ATLANTA — The Georgia Board of Education warned members of the Miller County school board Monday that they could be removed from office if they don’t settle a long-running dispute with the district’s superintendent.
The state board voted to delay deciding whether to recommend the ouster of county board members until February, but state board members did not mince words on how frustrated they were with the problems in the south Georgia school district.
Miller County was put on probation with the Southern Association of Colleges and Schools earlier this month over an ongoing squabble between two school board members and Superintendent Robert McIntosh. The arguments led to public yelling matches, threats of fist fights and the board meddling in the day-to-day operations of the schools. In one case, school board member Bob Eldridge screamed obscenities at McIntosh during a football game in a neighboring county because Eldridge — whose son attends a county school — was banned from standing on the sidelines during the game.
“This group has set a new standard for dysfunction for school boards in the state of Georgia, and that’s not an award,” state school board member Larry Winter said during the three-hour hearing in Atlanta.
Under a new state law, the governor can oust school board members in districts that are in danger of losing accreditation. The state has held similar hearings for districts in Atlanta, Montgomery County and Coffee County, but so far has not recommended ousting board members in those districts.
One state school board member, Allen Rice, voted Monday against delaying a decision until early next year. He declined comment after the hearing, referring all questions to state board chairwoman Wanda Barrs.
“I believe we’re clear on the expectations for the work going forward and that no one can do that work for them. They have to commit to the hard work of communicating and growing in their trust for one another and building good board governance leadership skills,” Barrs said after the hearing. “I believe every one of those board members has the capacity to do that, they simply have to have the will to do that.”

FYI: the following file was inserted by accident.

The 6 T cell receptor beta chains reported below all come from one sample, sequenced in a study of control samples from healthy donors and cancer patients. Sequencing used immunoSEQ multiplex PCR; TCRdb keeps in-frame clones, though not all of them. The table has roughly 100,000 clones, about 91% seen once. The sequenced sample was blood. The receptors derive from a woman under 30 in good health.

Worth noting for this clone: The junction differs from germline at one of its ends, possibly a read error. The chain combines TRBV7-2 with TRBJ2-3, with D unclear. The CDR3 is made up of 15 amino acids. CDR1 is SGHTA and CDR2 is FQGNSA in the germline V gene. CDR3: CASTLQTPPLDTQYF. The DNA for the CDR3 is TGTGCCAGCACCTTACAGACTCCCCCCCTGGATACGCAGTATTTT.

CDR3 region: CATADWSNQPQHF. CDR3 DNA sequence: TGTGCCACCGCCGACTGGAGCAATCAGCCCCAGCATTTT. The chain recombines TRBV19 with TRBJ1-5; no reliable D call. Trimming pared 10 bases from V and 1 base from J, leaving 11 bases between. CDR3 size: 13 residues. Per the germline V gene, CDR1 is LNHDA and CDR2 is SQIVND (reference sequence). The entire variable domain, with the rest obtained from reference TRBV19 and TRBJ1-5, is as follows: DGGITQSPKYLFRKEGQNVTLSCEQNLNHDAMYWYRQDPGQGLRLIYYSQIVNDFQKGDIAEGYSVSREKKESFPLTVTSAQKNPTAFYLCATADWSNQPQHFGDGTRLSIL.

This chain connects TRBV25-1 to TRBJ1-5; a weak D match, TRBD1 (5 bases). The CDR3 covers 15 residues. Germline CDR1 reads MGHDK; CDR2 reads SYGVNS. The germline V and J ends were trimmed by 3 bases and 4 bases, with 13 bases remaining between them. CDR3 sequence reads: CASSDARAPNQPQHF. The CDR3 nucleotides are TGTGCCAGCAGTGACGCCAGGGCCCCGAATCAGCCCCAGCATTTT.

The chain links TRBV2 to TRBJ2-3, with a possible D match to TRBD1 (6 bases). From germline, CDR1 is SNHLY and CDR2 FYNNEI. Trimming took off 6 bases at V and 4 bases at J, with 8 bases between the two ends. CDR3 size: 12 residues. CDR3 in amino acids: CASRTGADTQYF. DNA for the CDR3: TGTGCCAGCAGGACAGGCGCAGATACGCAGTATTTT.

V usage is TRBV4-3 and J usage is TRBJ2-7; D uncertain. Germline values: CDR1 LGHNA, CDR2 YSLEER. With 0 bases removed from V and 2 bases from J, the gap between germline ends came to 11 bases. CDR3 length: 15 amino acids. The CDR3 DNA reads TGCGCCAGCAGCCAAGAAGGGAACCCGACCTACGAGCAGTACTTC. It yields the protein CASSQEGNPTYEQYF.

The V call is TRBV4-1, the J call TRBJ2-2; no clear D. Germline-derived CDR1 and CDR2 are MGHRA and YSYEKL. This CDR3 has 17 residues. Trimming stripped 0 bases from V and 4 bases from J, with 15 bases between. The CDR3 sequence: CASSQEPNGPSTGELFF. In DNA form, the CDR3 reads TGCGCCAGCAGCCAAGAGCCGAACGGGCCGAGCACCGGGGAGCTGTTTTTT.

The two board members who have been fighting with McIntosh — Eldridge and Renza Israel — declined comment after the hearing. Both said during testimony that they want to work through their problems and would be willing to resign if necessary.
“Do I think we can solve this? Yes. I’ll forget about being ripped by him,” said Israel. “I can put everything aside and stand up and be a man.”
The board is hiring a mediator to help work out the problems and the board will undergo conflict-resolution and communication training with the Georgia School Boards Association. The board is also establishing an advisory panel with parents and community members to improve communication with the public.
“Given the seriousness of this hearing today, I think the message got across to all the parties involved how serious this is and I’m hopeful we’re all going to work together at this point,” McIntosh said.
The 1,000-student district is on probation with SACS through June 2012. Losing accreditation could put the district at risk of losing some federal funding and could mean students won’t be eligible for admission to some colleges.
The tiny district in Colquitt near the Alabama line has three schools, all housed in one building.